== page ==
Lisa Reyes kicked off Race day at 07:30 Friday morning at a beautiful waterfront setting on the Tennessee River in Chattanooga.  Each runner was scheduled to follow for three legs during the estimated 34 hours to complete the race.  We planned for each of our 12 runners to complete 16-19 miles each.  The two vans of Team ProModel met briefly through the race, with 5 intersection points where the baton was handed over from one van to the next.

Lisa Reyes going uphill

Lisa Reyes going uphill

Miles and miles passed with each runner facing his or her own set of obstacles. Some ran steep hills (Brian Brown climbed 1300 feet in elevation over 8+ miles with his first leg), or through the wee hours of the night with the sounds of dogs barking (and growling sound machines coming from another van) as Mike Penn would come to experience. Others came down the other side of those steep hills and endured the bright autumn mid afternoon sun – which Pat Sullivan can now vouch that 9 miles of beautiful Tennessee countryside is sometimes blurred by surprising heat.  However, Team ProModel banded together to support each other, as well as other runners from other teams.

 

 

Dan Hickman feeling strong...on his first leg

Dan Hickman feeling strong…on his first leg

There were plenty of laughs in between – often times over snack choices, foot odor, getting passed on the course by 12 year olds, bathroom strategies, sore muscles that make you walk funny, and delusions caused by lack of sleep. We spotted the little known Ragnasaurus, our vans were “branded” with magnets and paint from other teams, some people gained nicknames, and we all learned the value of fast restaurant service and having a bed instead of a gym floor to rest.

Team ProModel made it 198 miles through the mountains, into the rolling hills of Tennessee and eventually to the Music City that is, Nashville. This group grew to become teammates and friends, after starting out with one common goal in mind – just run and have fun! Thanks again for the great support and allowing us to represent ProModel…know you would have been proud.

Susan Whitehead with the Ragnar Bear

Susan Whitehead with the Ragnar Bear

Tim Shelton running his last leg

Tim Shelton running his last leg

 

 

 

 

Lisa Reyes, Brian Brown, Dan Hickman, Tim Shelton, Kelly Parker

Lisa Reyes, Brian Brown, Dan Hickman, Tim Shelton, Kelly Parker  

Knight Runner

Knight Runner

Dan Hickman, Clay Gifford, Pat Sullivan, Tim Shelton, Jay Wisnosky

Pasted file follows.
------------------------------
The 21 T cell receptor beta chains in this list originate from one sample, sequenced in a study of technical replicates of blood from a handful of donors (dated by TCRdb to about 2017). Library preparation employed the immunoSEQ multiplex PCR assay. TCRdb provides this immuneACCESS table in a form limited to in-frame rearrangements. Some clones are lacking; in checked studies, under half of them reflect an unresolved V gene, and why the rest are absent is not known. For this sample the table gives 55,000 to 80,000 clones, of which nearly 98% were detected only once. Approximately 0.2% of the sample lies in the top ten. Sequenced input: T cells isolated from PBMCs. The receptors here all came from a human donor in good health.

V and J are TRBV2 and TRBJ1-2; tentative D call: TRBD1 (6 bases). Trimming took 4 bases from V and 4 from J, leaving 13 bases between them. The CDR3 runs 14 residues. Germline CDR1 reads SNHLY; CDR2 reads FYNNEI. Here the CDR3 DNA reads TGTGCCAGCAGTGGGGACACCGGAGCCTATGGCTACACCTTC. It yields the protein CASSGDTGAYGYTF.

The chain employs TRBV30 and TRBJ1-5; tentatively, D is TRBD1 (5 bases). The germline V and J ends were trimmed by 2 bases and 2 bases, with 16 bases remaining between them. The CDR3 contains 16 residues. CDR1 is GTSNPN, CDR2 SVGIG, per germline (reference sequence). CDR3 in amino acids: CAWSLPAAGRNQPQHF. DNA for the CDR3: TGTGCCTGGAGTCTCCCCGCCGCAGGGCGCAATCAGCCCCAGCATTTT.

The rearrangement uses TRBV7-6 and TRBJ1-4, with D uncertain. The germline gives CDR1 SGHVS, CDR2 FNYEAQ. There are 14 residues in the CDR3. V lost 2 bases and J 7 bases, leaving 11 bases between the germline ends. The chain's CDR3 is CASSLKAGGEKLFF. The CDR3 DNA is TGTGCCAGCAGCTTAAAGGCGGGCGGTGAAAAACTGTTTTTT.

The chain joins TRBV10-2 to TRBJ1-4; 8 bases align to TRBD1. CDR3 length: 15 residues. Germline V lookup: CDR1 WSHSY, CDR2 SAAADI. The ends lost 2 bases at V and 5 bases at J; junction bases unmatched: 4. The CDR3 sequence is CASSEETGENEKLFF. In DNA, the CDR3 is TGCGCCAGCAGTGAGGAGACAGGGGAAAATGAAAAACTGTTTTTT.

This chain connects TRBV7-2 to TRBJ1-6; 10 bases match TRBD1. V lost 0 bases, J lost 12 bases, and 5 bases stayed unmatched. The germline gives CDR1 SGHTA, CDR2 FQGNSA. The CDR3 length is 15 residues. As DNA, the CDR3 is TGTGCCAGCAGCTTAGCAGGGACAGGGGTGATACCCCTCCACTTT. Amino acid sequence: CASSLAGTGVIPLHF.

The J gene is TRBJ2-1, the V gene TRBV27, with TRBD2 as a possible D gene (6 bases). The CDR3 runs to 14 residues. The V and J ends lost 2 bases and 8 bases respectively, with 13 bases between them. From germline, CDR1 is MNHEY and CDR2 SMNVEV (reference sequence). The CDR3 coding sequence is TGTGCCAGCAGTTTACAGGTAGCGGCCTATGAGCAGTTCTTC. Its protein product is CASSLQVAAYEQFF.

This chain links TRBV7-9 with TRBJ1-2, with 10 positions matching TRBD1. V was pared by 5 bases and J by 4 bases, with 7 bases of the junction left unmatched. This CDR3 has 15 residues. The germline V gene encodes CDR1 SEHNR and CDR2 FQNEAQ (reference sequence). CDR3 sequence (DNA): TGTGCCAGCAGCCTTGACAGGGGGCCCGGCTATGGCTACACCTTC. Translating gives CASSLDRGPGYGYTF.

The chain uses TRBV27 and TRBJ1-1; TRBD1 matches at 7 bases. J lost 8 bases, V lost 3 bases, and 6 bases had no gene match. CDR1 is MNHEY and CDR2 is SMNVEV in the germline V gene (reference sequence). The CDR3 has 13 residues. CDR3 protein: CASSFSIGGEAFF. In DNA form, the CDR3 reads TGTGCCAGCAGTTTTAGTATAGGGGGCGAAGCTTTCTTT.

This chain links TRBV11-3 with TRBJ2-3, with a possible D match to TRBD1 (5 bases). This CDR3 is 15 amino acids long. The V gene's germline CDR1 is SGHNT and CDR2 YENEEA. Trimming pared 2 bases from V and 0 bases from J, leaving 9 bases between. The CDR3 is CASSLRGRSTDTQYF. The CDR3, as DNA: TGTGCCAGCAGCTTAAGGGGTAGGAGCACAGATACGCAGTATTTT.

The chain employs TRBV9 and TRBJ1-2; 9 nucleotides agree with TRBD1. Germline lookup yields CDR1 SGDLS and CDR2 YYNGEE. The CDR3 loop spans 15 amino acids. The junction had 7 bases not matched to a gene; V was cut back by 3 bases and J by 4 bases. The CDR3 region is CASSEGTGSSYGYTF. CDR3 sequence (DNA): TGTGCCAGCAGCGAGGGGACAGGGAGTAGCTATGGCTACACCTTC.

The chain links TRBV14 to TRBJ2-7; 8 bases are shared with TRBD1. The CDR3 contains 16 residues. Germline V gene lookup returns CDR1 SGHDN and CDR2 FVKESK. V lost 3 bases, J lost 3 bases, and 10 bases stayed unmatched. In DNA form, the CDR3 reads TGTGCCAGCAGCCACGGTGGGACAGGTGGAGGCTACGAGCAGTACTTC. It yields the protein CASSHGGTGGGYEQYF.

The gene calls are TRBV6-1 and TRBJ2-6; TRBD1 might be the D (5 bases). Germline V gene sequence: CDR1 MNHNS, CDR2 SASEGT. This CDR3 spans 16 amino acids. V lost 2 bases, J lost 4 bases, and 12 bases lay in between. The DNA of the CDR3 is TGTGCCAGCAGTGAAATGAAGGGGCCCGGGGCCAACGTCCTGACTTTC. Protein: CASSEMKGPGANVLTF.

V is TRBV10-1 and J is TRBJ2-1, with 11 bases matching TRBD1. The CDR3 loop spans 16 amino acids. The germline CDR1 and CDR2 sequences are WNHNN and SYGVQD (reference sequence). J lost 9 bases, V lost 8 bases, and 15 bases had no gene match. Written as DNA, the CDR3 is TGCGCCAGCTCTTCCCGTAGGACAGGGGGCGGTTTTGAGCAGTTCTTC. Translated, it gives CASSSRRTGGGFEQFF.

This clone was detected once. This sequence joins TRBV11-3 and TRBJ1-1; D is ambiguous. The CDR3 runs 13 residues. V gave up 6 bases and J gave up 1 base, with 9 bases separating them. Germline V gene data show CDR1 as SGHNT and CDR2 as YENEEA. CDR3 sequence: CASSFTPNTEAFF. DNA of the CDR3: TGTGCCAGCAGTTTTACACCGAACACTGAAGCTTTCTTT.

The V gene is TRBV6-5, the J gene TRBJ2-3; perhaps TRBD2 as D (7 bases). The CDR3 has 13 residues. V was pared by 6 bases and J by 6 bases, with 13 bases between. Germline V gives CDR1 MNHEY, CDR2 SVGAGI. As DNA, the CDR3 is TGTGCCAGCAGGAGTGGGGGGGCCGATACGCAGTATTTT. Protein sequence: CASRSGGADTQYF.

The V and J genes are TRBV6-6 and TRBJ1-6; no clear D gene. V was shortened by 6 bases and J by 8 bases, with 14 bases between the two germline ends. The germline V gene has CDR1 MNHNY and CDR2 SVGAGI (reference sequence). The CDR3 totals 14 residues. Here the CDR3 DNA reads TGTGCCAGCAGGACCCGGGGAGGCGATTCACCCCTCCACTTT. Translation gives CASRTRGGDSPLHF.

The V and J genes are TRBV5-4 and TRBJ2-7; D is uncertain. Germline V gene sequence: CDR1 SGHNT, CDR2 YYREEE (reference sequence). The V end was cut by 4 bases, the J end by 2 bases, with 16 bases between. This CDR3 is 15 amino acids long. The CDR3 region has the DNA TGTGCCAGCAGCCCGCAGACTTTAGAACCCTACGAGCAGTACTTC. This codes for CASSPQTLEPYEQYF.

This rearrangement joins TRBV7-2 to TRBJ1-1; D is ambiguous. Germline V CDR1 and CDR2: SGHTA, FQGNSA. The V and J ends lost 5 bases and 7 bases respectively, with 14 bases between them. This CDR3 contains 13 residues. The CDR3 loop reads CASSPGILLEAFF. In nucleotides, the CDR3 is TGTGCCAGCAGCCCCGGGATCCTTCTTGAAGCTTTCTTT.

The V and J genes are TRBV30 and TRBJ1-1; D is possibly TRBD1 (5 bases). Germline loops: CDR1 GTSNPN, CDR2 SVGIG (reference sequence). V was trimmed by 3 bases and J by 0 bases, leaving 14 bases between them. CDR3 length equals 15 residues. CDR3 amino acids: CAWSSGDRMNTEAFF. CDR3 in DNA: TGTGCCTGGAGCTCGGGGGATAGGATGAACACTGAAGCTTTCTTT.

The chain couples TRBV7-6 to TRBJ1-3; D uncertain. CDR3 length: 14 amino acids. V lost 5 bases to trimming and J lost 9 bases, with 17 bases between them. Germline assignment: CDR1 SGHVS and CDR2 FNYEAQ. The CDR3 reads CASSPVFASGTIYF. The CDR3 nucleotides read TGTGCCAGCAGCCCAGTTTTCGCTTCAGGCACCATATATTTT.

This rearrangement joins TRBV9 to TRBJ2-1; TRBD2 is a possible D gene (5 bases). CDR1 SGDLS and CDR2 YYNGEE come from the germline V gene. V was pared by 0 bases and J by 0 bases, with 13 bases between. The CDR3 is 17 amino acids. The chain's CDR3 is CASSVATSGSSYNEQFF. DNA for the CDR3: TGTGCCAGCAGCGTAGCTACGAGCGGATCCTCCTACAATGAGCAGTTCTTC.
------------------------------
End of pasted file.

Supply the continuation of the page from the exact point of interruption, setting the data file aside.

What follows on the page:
Dan Hickman, Clay Gifford, Pat Sullivan, Tim Shelton, Jay Wisnosky

Dan Hickman hands off to Tim Shelton

Dan Hickman hands off to Tim Shelton

Team ProModel 2014

Busy Season at ProModel

Keith Vadas

Keith Vadas – ProModel President & CEO

I am pleased to report ProModel’s second quarter was very positive.  Like many businesses in the US we find ourselves on a serious upswing this Summer of 2014.  Our consultants are working on several projects in a variety of industries, including ship building, power management, retail, manufacturing, food processing, and government contracting.  In all of these projects our experienced team of consultants is working to improve efficiency, save money, and make better decisions for their clients.

ProModel’s DOD projects continue to thrive.  It is hard to believe it has been eight years since we started working with FORSCOM (US Army Forces Command)   on AST (ARFORGEN SYNCHRONIZATION TOOL).  LMI-DST (Lead Materiel Integrator – Decision Support Tool) with the LOGSA Team (US Army Logistics Support Activity) is also going strong.  Our agile team of software developers keeps improving the development process within ProModel and it shows. Just recently the NST Airframe Inventory Management Module was Granted Full Accreditation by the Commander, Naval Air Systems Command.

The time is also ripe for opportunities in Healthcare.  Our patient flow optimization capabilities are perfect for helping hospitals and outpatient clinics improve efficiencies.  Now that the Affordable Care Act has been around for a couple of years, its impact is being felt by healthcare organizations around the country.  The expanded insured-base, and the need for improved processes and different care models is making it absolutely necessary to consider the value of modeling and simulation.  ProModel continues to work with several facilities including Presbyterian Homes and Services, and Array Architects who enhance the flow in Healthcare Facilities design by using MedModel simulation in their design processes.

To better support our base of existing customers, we just released ProModel/MedModel 2014 in July and PCS Pro 2014 at the end of Q1.  EPS 2014 (Enterprise Portfolio Simulator) was released in Q2  and includes a new easy to use, web-based rapid scenario planning tool – Portfolio Scheduler.  You can check this tool out online at – http://portfoliostud.io/#.

There continue to be lots of exciting things happening at ProModel.  We have an outstanding team of consultants and software developers-designers just looking for an opportunity to PARTNER with you to help you meet the next business challenge, or solve the next unexpected problem.

ProModel is excited to release AST 6.9!

AST (ARFORGEN Synchronization Toolset) is a custom predictive analytic software platform used by the US Army Forces Command (FORSCOM) to source and synchronize Army resources.